In Malta, many artists are only good to socialise together but other than that, few are willing to come together and challenge and dissect each other’s works. They are over-protective of their art and this never helps the exchange of ideas and experiences.

Another aspect I note is that from the exhibitions I do manage to view on a regular basis, few are those artists willing to move on and develop themselves. Many seem afraid of letting go of what they have been doing for the past years for fear of losing popularity amongst their public or for reasons that I would define purely commercial.

9. What is it that Malta, as a country, lacks, in terms of infrastructure, initiatives, and other aspects, when compared to other countries which are renowned for their prolific art scenes, such as Italy and the UK?

I have cut off myself from the general artistic circle, so I am not very aware of the educational initiatives that might be in place at this point in time. With regards to infrastructure, I still believe that we are still very limited when it comes to exhibition spaces where we have to rely on very few venues.

The Fine Arts Museum, which ideally has to be the main venue for exhibiting is in dire need of a major refurbishing project. St James Cavalier is equipped with a very attractive main hall but then, the upper galleries are not yet suitably lit for exhibitions. Heritage Malta is another good space which is fast gaining popularity but other then these three venues, artists have to find alternative places such as private galleries or commercial establishments or institutions.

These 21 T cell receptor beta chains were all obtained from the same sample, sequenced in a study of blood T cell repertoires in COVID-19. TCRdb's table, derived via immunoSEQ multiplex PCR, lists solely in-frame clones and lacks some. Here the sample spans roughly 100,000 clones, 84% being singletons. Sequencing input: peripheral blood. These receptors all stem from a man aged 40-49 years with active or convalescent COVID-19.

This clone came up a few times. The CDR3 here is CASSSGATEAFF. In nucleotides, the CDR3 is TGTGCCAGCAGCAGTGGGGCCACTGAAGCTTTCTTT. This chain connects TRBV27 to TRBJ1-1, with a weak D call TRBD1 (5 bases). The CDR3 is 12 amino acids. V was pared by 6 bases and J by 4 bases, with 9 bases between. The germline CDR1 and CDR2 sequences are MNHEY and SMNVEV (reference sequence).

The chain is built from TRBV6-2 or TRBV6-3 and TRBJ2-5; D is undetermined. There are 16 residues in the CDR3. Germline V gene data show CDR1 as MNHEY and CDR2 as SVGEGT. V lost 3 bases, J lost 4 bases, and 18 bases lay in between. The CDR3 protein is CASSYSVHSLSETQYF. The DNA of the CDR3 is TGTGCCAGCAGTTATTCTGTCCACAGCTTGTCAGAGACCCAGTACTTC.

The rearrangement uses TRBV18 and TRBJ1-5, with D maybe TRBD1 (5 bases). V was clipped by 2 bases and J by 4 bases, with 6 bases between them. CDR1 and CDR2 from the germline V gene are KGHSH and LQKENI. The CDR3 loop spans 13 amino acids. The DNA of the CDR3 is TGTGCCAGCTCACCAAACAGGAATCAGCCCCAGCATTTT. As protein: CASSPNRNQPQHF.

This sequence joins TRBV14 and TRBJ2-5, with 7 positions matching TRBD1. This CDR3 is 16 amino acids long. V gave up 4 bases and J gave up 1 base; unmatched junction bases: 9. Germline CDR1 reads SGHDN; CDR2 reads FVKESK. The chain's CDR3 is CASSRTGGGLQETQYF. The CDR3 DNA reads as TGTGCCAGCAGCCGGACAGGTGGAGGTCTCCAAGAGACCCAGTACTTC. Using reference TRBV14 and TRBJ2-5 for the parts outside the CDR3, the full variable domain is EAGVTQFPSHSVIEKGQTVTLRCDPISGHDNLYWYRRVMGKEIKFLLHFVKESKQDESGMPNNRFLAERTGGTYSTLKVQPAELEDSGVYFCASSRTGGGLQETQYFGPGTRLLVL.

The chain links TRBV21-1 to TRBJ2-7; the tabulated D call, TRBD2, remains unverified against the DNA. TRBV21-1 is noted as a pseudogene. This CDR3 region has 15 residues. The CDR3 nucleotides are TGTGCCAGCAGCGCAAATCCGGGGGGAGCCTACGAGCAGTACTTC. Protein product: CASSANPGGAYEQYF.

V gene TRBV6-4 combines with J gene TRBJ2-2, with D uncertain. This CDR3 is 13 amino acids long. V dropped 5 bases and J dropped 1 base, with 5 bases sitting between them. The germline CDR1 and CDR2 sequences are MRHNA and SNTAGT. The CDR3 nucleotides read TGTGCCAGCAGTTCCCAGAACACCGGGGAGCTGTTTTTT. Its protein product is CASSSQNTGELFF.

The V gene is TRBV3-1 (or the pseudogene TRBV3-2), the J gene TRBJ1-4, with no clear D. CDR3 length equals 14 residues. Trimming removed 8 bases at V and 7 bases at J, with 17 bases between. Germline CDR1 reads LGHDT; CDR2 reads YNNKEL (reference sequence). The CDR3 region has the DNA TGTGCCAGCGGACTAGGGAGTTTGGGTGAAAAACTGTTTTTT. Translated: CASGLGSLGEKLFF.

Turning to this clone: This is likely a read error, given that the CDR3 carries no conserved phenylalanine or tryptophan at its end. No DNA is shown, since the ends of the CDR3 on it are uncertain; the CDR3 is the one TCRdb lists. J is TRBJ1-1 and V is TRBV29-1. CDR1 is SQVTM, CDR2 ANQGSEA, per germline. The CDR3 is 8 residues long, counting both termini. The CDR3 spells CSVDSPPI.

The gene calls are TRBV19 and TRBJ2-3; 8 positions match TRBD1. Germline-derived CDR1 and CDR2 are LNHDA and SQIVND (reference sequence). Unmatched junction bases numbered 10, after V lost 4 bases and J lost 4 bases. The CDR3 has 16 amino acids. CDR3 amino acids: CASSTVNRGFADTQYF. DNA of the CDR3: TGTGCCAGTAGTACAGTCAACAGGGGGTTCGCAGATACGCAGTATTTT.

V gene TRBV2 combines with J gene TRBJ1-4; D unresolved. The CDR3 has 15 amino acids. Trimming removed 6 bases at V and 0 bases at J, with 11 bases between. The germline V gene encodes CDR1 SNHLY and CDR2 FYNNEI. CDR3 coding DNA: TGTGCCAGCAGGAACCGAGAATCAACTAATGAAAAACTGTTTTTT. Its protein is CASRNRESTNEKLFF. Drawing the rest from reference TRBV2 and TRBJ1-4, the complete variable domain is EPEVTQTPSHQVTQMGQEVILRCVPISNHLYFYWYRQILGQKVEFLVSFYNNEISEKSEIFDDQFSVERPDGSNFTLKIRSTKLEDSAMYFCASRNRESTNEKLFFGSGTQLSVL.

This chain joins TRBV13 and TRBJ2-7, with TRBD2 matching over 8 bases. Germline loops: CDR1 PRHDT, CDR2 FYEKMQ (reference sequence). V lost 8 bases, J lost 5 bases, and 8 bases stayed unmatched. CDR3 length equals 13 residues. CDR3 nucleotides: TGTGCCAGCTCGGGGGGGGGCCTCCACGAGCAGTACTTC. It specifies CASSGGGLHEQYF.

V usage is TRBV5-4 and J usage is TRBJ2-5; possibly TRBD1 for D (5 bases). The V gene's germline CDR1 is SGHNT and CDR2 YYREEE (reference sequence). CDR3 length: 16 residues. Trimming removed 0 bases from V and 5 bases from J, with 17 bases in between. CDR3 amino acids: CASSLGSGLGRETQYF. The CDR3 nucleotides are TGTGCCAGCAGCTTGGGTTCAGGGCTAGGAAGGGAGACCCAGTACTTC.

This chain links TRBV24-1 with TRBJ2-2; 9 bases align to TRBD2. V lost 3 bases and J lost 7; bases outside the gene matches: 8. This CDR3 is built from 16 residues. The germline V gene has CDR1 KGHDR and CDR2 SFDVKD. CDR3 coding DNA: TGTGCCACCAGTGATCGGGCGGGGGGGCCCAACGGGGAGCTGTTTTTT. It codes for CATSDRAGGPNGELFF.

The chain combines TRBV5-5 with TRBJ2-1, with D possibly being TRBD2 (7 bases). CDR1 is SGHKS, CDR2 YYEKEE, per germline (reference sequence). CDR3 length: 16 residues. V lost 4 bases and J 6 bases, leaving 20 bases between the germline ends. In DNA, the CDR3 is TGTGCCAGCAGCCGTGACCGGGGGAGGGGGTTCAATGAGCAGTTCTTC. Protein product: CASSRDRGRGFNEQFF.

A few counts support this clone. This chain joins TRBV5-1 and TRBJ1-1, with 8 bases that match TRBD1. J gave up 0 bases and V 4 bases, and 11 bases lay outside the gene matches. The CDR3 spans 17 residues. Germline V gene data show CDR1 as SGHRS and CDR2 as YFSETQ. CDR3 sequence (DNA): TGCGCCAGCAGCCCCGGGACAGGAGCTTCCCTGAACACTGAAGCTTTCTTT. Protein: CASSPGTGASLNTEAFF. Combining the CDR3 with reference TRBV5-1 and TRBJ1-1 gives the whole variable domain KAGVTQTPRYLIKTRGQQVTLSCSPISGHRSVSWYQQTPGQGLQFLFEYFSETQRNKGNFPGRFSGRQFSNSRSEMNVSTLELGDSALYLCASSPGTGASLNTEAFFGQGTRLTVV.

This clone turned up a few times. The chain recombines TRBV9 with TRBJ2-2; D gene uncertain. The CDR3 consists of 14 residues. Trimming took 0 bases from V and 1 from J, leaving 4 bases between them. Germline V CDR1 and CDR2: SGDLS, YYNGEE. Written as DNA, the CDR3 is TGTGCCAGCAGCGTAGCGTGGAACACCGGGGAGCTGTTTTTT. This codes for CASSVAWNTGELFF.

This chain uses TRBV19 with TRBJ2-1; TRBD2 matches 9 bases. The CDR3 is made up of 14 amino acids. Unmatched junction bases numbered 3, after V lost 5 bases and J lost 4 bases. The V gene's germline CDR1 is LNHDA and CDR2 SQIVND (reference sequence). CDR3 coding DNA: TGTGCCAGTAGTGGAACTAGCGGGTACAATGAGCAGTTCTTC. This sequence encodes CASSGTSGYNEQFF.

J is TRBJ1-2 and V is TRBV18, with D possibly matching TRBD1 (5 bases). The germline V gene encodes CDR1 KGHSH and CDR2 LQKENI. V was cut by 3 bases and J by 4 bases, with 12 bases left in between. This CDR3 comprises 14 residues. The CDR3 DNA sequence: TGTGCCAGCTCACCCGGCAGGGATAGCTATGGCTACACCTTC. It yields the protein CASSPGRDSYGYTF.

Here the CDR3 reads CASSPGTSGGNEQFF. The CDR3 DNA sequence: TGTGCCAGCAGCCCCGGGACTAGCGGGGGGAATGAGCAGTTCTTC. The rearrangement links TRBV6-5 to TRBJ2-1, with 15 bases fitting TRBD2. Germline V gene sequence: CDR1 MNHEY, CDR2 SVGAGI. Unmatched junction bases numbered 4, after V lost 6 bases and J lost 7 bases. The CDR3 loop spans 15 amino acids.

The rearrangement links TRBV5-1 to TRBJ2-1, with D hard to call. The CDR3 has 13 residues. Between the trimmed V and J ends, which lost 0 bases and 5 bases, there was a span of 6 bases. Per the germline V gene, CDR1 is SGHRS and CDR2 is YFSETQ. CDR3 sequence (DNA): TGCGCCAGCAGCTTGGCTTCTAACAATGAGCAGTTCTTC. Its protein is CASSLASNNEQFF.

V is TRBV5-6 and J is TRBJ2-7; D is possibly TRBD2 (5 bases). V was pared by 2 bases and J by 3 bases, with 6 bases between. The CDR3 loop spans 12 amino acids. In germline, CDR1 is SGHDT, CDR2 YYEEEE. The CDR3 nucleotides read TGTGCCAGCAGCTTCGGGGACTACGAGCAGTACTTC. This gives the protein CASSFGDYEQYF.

Government funding towards the visual arts is very limited and the policy for the allocation of funds is virtually inexistent. In Malta, art is still considered amongst the ‘secondary subjects’ practically across the educational spectrum. Attempts for proper dialogue amongst artists have never really taken off and the only collaboration between artists is still pretty much social and amateurish.

10. Do you think collective exhibitions provide a tangible value to the art scene and the artists that participate, and what are the factors that prompt you to participate in a collective exhibition?

In Malta, most collective exhibitions happen for a reason beyond that of promoting the actual contemporary art scene. Collective shows are mainly regarded as a fast way of generating funds for specific causes, be they philanthropic or social in nature. Most artists consider collective projects mainly as another opportunity for them to be seen by the public and for doing their part in favour of a good cause. This makes artists submit their ‘second grade’ works or else pieces that would have remained unsold in previous exhibitions to the detriment of the level of the collective exhibition. Suffice to say, this could also have a negative impact on the public’s perception of the respective artists.

Collective exhibitions should be nothing else other than an opportunity for the public and for all those involved in the arts scene to have a clear cut picture of the current situation of the local art scene in general at that point in time. Artists have to treat these collective shows with a much more cautious approach and bear in mind that the work they submit will be representative of the highest level they have reached at that particular point in their journey.

From the Gallery

Untitled #1

Untitled #1

From: Gordon Pace Flores

OC005 - Oliver Cloke - New York Boots

OC005 - Oliver Cloke - New York Boots (SOLD)

From: Artissa Gallery N to Z